Allison recently blogged about a plan from St. Kitts & Nevis to grant citizenship to investors in a hotel recently opened there. This is seen by some as a fundamental threat to democracy, sovereignty, and all other forms of good things. Apparently, the reason is supposed to be self-evident. Unfortunately, I am having trouble seeing it.
For decades, countries have been told that the problem with tax havens is that income is allocated to them with no "real" corresponding economic activity. Proposals to fight this have included punishments for taxpayers who invest in countries without "real" economic activity and a shift from transfer pricing to formulary apportionment based on "real" economic factors such as sales. The theme seemed pretty clear - real economic activity is necessary to apply tax laws.
So St. Kitts & Nevis found a way to build a real hotel really located in the real country. Isn't this exactly what all these people wanted?
Perhaps what bothers some is the appearance that a state seemingly "sold" its citizenship, and that states should not use their sovereign powers for such crass ends as private economic gains. But how is this any different than the state of Connecticut using its sovereign eminent domain power to take land away from poor, local residents and give it to a wealthy out-of-state private corporation? There is no doubt (at least according to the Supreme Court) that this is just fine - so how is it any different from what St. Kitts & Nevis is doing?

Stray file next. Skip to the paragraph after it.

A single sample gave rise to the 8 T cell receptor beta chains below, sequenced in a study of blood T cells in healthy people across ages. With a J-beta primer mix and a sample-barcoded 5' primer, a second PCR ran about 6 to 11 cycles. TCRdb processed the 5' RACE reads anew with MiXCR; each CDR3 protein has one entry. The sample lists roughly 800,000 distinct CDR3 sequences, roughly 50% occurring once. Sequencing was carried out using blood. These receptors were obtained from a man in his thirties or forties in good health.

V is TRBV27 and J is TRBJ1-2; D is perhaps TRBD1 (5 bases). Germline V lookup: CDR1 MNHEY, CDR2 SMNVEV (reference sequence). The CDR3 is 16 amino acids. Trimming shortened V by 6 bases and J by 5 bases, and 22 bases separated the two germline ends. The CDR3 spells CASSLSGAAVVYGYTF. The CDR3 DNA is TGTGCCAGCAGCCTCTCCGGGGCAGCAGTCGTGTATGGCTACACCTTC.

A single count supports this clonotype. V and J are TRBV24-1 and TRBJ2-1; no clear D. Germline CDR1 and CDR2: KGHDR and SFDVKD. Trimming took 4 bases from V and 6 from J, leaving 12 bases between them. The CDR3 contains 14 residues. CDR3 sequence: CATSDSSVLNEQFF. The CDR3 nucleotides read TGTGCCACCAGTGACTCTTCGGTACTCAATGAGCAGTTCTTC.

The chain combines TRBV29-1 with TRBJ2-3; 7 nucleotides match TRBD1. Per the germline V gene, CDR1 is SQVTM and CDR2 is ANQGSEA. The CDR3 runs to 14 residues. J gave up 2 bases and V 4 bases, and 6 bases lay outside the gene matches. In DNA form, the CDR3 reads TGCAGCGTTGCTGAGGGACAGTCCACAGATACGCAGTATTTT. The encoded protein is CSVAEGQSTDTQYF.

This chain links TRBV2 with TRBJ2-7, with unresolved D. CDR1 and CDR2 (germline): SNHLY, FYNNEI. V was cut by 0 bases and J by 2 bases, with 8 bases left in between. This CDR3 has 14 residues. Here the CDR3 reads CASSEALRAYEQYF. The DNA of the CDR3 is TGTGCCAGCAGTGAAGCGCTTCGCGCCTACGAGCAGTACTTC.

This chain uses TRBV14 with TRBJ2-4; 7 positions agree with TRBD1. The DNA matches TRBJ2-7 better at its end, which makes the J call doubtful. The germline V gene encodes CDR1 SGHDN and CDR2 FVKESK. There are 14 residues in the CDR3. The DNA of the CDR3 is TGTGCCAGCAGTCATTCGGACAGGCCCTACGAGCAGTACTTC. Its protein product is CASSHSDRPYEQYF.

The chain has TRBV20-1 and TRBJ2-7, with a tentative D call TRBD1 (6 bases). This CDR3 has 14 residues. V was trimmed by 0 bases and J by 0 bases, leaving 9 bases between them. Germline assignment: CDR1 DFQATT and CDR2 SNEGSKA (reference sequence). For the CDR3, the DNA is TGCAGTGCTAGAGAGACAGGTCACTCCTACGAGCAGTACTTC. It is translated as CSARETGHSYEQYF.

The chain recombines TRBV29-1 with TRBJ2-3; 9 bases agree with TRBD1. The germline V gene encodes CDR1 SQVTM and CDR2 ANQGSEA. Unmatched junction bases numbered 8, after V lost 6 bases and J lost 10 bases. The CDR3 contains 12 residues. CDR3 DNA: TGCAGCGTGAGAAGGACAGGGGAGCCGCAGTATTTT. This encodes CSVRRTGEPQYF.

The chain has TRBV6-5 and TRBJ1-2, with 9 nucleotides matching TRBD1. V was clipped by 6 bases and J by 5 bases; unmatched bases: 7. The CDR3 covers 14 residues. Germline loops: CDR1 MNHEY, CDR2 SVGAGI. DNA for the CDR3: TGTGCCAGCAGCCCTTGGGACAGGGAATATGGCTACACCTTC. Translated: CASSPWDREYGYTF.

Similarly, the United States has no problem granting citizenship to engineers or other high-skilled people (including its own investor visa program), while it denies citizenship to poor migrant workers. What's the difference? Should St. Kitts & Nevis only be allowed to grant citizenship to poor, unskilled people and leave the wealthy and skilled to countries such as the United States and United Kingdom?